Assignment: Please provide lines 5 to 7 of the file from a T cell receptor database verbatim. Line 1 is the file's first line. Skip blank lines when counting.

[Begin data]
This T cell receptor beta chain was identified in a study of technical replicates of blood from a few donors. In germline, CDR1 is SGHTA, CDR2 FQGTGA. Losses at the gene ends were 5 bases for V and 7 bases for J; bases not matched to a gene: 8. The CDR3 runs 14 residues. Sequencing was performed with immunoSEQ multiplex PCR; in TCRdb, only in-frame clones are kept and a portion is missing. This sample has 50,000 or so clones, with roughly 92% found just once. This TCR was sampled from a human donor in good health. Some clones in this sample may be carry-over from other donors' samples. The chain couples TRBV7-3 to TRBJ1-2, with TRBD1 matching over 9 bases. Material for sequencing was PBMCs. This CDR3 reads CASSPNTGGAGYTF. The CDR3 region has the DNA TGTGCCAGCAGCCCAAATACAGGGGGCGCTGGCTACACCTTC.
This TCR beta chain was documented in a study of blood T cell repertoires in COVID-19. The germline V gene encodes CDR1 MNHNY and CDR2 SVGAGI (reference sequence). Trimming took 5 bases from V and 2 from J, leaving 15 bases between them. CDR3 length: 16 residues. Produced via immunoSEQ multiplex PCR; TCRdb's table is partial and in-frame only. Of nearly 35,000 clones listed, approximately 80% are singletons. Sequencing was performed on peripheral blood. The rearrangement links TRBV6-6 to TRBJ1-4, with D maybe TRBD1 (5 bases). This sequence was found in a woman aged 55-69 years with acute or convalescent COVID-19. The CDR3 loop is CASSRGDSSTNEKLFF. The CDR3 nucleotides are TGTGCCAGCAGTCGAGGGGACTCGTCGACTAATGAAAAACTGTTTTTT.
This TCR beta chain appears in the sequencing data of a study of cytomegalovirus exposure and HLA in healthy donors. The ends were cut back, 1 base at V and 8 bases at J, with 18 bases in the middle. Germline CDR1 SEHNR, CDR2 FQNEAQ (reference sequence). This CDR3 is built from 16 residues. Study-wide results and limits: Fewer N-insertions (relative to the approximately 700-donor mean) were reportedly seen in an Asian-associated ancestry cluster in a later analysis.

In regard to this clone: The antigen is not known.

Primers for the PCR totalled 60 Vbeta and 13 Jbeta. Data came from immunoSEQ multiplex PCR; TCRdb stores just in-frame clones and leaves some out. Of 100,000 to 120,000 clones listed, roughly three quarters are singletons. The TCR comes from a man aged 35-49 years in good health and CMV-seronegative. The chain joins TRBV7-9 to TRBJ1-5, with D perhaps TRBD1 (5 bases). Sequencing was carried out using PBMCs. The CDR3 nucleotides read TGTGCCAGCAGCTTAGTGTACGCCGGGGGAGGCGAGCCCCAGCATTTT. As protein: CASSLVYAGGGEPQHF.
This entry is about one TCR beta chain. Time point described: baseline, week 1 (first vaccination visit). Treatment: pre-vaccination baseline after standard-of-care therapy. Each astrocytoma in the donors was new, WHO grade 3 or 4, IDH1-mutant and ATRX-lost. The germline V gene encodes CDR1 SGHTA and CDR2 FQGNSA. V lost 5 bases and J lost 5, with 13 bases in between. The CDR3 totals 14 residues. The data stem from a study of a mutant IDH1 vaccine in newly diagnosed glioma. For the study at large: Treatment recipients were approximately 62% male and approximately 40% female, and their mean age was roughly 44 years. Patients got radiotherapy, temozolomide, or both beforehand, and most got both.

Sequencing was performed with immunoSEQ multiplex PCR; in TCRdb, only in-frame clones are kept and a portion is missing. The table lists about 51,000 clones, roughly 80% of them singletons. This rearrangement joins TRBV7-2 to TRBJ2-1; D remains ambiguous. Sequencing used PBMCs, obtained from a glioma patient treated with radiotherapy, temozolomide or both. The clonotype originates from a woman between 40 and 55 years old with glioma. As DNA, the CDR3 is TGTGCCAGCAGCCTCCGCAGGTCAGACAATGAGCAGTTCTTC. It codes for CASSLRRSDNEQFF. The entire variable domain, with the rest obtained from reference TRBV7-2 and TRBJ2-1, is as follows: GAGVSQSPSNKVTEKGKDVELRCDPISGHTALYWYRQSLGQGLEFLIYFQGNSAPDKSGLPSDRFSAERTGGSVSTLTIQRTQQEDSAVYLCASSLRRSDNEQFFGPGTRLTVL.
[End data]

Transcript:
Primers for the PCR totalled 60 Vbeta and 13 Jbeta. Data came from immunoSEQ multiplex PCR; TCRdb stores just in-frame clones and leaves some out. Of 100,000 to 120,000 clones listed, roughly three quarters are singletons. The TCR comes from a man aged 35-49 years in good health and CMV-seronegative. The chain joins TRBV7-9 to TRBJ1-5, with D perhaps TRBD1 (5 bases). Sequencing was carried out using PBMCs. The CDR3 nucleotides read TGTGCCAGCAGCTTAGTGTACGCCGGGGGAGGCGAGCCCCAGCATTTT. As protein: CASSLVYAGGGEPQHF.
This entry is about one TCR beta chain. Time point described: baseline, week 1 (first vaccination visit). Treatment: pre-vaccination baseline after standard-of-care therapy. Each astrocytoma in the donors was new, WHO grade 3 or 4, IDH1-mutant and ATRX-lost. The germline V gene encodes CDR1 SGHTA and CDR2 FQGNSA. V lost 5 bases and J lost 5, with 13 bases in between. The CDR3 totals 14 residues. The data stem from a study of a mutant IDH1 vaccine in newly diagnosed glioma. For the study at large: Treatment recipients were approximately 62% male and approximately 40% female, and their mean age was roughly 44 years. Patients got radiotherapy, temozolomide, or both beforehand, and most got both.

Sequencing was performed with immunoSEQ multiplex PCR; in TCRdb, only in-frame clones are kept and a portion is missing. The table lists about 51,000 clones, roughly 80% of them singletons. This rearrangement joins TRBV7-2 to TRBJ2-1; D remains ambiguous. Sequencing used PBMCs, obtained from a glioma patient treated with radiotherapy, temozolomide or both. The clonotype originates from a woman between 40 and 55 years old with glioma. As DNA, the CDR3 is TGTGCCAGCAGCCTCCGCAGGTCAGACAATGAGCAGTTCTTC. It codes for CASSLRRSDNEQFF. The entire variable domain, with the rest obtained from reference TRBV7-2 and TRBJ2-1, is as follows: GAGVSQSPSNKVTEKGKDVELRCDPISGHTALYWYRQSLGQGLEFLIYFQGNSAPDKSGLPSDRFSAERTGGSVSTLTIQRTQQEDSAVYLCASSLRRSDNEQFFGPGTRLTVL.